Shapiro Suggests Priest Sex Abuse Grand Jury Could Be Recalled
The grand jury that spent two years investigating child sex abuse in six Pennsylvania Catholic dioceses could be recalled to hear from clergy whose names have been blacked out in the panel’s report, state Attorney General Josh Shapiro said in court papers.
In the brief filed Tuesday evening, Shapiro said people named in the grand jury report but not criminally charged, can have their argument to remain anonymous heard if the grand jury reconvenes.
Pennsylvania law does not address whether a grand jury can reconvene, Shapiro noted, so the state Supreme Court can “interpret the statute to afford the necessary process.”
Another alternative would be to call a new grand jury to hear the petitioners’ arguments, the brief said.
“While a new grand jury would have to be brought up to speed on the details of the petitioners’ cases, that is not a complicated process, and there is no legal impediment to such an approach,” the brief said. The process could be overseen by a supervising judge, it said. The process of hearing testimony and allowing objectors to reply could be a path for future grand juries to follow, it said.
Lawyers representing more than a dozen clergy members whose names were redacted in the grand jury report released on Aug. 14 asked the state Supreme Court to adopt the redacted interim version, partly because of statements Shapiro made to the media “berating petitioners for seeking to protect their constitutional right to reputation.”
Shapiro’s office released the grand jury report after a two-year investigation into the sexual abuse of children by 301 priests in six of the state’s eight Catholic dioceses.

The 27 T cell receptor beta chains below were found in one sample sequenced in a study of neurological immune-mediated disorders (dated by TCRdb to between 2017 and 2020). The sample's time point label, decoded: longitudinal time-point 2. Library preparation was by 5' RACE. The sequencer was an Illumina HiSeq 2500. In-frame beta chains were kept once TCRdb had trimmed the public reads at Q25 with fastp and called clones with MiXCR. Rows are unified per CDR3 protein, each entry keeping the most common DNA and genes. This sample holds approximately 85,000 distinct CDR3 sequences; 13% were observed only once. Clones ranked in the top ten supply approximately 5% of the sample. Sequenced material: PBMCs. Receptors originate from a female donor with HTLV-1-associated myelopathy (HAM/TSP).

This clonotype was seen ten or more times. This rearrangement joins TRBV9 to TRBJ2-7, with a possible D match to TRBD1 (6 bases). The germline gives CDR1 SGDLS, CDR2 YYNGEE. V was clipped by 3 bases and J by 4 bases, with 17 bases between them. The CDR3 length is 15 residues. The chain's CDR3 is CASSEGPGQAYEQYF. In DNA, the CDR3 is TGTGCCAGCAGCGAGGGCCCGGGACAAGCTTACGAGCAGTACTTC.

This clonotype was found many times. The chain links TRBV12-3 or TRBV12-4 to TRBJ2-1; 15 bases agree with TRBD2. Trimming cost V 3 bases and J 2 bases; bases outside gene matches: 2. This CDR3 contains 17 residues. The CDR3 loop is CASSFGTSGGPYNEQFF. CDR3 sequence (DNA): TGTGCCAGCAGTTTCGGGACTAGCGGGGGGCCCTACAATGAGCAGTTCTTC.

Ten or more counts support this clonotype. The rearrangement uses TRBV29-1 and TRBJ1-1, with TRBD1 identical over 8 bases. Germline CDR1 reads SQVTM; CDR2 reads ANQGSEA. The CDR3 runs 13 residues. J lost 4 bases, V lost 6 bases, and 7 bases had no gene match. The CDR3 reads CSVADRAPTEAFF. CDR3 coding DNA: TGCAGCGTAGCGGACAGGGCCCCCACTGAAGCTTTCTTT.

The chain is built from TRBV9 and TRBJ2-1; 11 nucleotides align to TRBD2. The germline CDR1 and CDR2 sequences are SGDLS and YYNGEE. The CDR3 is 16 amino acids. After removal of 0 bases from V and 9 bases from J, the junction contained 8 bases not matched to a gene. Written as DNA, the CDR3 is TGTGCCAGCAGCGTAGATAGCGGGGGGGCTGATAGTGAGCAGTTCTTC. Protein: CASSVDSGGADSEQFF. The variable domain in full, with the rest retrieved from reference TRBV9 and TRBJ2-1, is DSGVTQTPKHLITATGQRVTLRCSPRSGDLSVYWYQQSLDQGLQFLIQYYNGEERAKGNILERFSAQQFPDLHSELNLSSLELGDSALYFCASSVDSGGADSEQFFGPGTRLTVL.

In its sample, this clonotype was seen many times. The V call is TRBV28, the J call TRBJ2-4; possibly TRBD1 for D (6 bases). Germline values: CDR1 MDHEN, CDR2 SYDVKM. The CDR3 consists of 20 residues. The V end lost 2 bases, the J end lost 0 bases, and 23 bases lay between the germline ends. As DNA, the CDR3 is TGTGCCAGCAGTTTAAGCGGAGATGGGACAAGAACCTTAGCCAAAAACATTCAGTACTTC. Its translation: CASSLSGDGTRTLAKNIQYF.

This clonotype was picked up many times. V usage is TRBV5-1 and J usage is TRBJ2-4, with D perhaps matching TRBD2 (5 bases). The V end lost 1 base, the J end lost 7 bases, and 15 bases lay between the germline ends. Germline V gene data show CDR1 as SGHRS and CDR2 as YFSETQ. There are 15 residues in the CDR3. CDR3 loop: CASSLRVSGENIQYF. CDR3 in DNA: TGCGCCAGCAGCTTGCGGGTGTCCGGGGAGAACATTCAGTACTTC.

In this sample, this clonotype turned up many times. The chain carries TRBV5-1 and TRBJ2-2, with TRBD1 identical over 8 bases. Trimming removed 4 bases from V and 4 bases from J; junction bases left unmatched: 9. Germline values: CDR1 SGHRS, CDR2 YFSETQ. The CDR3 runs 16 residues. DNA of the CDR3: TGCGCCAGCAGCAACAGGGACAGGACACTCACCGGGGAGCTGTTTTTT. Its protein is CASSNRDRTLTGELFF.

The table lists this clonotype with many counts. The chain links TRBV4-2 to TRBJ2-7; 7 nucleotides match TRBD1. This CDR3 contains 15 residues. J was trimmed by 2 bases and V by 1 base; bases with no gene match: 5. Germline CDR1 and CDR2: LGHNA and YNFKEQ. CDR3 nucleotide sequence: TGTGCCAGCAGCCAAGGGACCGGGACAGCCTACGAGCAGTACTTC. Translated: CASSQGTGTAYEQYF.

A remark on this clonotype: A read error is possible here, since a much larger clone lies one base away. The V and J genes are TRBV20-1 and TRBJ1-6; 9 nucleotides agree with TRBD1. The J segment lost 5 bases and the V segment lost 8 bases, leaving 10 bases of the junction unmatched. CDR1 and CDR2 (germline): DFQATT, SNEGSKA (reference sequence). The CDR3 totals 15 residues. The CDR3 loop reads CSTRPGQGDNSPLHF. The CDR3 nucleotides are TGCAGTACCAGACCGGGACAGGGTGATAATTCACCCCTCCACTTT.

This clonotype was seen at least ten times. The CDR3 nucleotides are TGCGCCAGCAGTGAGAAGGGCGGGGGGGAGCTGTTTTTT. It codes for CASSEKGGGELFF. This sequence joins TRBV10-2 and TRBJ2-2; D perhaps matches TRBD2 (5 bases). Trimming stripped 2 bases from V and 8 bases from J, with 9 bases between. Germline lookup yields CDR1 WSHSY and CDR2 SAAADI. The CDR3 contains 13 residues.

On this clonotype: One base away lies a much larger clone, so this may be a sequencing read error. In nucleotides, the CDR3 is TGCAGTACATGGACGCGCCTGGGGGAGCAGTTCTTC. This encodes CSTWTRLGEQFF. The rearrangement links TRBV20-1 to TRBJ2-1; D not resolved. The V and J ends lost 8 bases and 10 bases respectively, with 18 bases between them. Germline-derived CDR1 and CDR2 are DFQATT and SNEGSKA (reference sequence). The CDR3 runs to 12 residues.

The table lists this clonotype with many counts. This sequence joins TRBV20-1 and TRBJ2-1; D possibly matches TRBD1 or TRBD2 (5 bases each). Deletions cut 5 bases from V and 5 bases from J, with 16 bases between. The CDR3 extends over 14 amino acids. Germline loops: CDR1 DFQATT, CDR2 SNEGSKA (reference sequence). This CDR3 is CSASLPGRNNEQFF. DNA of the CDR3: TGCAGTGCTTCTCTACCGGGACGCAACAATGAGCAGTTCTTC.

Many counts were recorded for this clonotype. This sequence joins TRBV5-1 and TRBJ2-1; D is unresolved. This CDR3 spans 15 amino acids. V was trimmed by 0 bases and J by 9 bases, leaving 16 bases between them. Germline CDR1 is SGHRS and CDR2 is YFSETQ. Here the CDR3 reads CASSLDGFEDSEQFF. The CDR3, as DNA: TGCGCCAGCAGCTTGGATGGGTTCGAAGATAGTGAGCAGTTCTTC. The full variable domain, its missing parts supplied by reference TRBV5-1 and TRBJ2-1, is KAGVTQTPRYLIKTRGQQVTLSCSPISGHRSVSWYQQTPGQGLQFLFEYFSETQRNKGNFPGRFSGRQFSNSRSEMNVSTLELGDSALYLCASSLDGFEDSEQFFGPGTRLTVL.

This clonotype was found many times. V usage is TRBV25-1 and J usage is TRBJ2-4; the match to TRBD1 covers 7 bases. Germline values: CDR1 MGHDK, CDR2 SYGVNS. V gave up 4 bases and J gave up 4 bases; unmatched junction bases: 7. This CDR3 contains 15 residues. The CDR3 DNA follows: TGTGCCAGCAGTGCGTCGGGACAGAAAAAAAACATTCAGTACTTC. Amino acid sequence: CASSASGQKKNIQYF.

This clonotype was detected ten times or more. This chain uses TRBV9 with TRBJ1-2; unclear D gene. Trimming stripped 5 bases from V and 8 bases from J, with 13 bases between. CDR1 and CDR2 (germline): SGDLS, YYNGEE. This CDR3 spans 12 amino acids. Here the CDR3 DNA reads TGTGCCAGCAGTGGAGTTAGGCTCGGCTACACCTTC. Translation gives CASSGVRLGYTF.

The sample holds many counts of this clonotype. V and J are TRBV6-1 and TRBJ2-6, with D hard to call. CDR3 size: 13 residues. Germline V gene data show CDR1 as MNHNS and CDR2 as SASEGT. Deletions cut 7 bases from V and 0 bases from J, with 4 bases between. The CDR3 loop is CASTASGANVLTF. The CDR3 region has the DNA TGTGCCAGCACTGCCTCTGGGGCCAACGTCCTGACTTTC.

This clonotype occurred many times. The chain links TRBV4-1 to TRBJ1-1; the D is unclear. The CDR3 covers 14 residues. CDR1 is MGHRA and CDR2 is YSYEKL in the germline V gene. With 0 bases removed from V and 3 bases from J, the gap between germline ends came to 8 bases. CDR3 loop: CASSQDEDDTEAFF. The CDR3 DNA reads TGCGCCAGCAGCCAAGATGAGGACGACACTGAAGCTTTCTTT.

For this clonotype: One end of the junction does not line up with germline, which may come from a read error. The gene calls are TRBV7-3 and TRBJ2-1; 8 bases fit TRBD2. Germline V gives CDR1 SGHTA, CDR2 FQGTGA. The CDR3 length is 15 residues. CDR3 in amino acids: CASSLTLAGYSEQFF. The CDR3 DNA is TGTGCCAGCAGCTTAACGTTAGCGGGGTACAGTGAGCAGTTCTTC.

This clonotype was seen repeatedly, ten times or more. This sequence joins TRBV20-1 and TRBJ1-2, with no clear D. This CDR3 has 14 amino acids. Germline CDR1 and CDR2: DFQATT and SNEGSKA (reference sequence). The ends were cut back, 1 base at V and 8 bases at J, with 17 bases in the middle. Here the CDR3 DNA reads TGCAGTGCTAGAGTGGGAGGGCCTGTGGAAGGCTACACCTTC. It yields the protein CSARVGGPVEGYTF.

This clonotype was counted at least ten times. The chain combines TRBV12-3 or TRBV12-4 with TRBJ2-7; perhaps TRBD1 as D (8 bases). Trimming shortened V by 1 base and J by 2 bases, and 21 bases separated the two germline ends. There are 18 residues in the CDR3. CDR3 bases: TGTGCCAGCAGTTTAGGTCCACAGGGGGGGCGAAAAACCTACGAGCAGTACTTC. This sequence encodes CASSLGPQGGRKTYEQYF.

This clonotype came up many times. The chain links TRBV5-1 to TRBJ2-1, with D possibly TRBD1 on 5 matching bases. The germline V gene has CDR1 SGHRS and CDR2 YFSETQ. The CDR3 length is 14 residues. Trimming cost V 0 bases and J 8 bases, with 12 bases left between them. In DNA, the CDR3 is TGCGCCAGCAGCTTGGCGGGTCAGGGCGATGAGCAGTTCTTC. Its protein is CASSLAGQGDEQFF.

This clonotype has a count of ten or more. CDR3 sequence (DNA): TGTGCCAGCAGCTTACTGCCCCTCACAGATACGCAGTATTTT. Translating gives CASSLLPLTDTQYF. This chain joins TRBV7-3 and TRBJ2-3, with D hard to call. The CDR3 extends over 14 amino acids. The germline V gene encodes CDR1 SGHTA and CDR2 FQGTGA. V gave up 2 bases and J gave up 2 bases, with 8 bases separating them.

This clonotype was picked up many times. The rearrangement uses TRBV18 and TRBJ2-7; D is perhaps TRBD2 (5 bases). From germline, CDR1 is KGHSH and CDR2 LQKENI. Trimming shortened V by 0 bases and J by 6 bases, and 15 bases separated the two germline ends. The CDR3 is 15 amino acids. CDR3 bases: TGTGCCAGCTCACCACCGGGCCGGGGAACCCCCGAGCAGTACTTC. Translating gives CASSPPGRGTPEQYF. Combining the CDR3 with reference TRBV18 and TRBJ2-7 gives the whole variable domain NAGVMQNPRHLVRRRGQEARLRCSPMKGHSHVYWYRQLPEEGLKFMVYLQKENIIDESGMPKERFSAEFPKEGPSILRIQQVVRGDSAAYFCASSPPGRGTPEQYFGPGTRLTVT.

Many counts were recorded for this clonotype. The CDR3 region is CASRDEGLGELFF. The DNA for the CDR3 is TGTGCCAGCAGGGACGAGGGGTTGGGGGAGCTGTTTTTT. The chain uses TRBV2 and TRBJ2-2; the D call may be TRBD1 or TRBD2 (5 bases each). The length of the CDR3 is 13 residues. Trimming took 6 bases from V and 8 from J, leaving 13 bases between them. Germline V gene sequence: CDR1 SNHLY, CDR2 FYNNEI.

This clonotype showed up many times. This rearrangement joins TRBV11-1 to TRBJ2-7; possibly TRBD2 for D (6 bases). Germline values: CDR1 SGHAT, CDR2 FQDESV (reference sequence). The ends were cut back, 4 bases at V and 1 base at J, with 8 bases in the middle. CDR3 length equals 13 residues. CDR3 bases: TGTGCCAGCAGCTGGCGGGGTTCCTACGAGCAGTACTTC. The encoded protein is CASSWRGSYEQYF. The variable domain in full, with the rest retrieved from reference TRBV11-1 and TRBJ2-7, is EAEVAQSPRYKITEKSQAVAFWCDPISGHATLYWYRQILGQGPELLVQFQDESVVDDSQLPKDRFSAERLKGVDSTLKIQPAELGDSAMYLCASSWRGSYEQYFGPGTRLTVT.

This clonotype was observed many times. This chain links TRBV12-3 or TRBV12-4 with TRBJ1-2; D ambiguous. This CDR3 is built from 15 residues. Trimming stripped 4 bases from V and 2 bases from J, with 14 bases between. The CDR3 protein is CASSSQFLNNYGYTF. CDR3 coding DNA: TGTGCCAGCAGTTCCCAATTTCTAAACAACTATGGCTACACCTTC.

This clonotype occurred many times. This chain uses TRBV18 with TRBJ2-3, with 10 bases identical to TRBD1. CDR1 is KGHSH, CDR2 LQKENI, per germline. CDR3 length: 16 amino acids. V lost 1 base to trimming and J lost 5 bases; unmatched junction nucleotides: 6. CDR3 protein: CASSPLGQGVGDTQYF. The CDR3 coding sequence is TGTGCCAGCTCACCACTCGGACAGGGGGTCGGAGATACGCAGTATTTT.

After sealing the report for weeks as it considered arguments to redact names, the court agreed to conceal for the time being the names of priests who filed objections. Oral arguments are scheduled next Wednesday to determine whether those redactions should be lifted.
If not for the court’s decision to allow for the temporary redaction of names, the lawyers said, “the constitutional consequences for petitioners would have been calamitous.”
The lawyers argued that no “meaningful due process is possible” for their clients, given that the priests had no opportunity to present evidence to the grand jury, that many of the allegations are old and involve witnesses who now are dead and that the purpose of the report was to “shame” those named.
By identifying those accused as “predator priests,” the lawyers contend, the report stigmatizes them as sex offenders though many have not been convicted of a crime.
Shapiro’s office, the filing states, made “incurable errors” as it “orchestrated every step of this process, from the investigation to the choreographed media campaign that followed. ... Humpty Dumpty cannot be put back together again.”
In his brief, Shapiro said the court system is competent enough to protect individuals’ rights in a case closely followed by the news media.
“In recent years alone the courts have successfully handled legal actions involving both a sitting attorney general and a world-famous entertainer — and those were (jury trials), conducted in the full public glare of hour-by-hour press coverage,” it said, referring to former Attorney General Kathleen Kane and disgraced television star Bill Cosby.
Shapiro also said mistakes in the report that the lawyers referenced amounted to a “handful” of typing errors such as transposing numbers.
In their earlier filing and in previous motions, lawyers for priests seeking to keep their names concealed seized on the state constitution’s guarantee of secure reputations.
In the court’s July 27 decision that held off the grand jury report’s release, Chief Justice Thomas G. Saylor acknowledged that guarantee, writing, “The right of citizens to security in their reputations is not some lesser-order precept. Rather, in Pennsylvania it is a fundamental constitutional entitlement.”
“But Pennsylvania has also championed a vigorous grand jury reporting system, which enlists citizens as guardians — as spotters — where other institutions may fail,” the attorney general’s brief said. “That is what happened here. The grand jury saw something: something that, in the past, other agencies of government didn’t want to look at, or talk about. ... That is why the commonwealth believes the grand jury reporting system must be preserved: it gives people a needed check on the power of entrenched institutions.”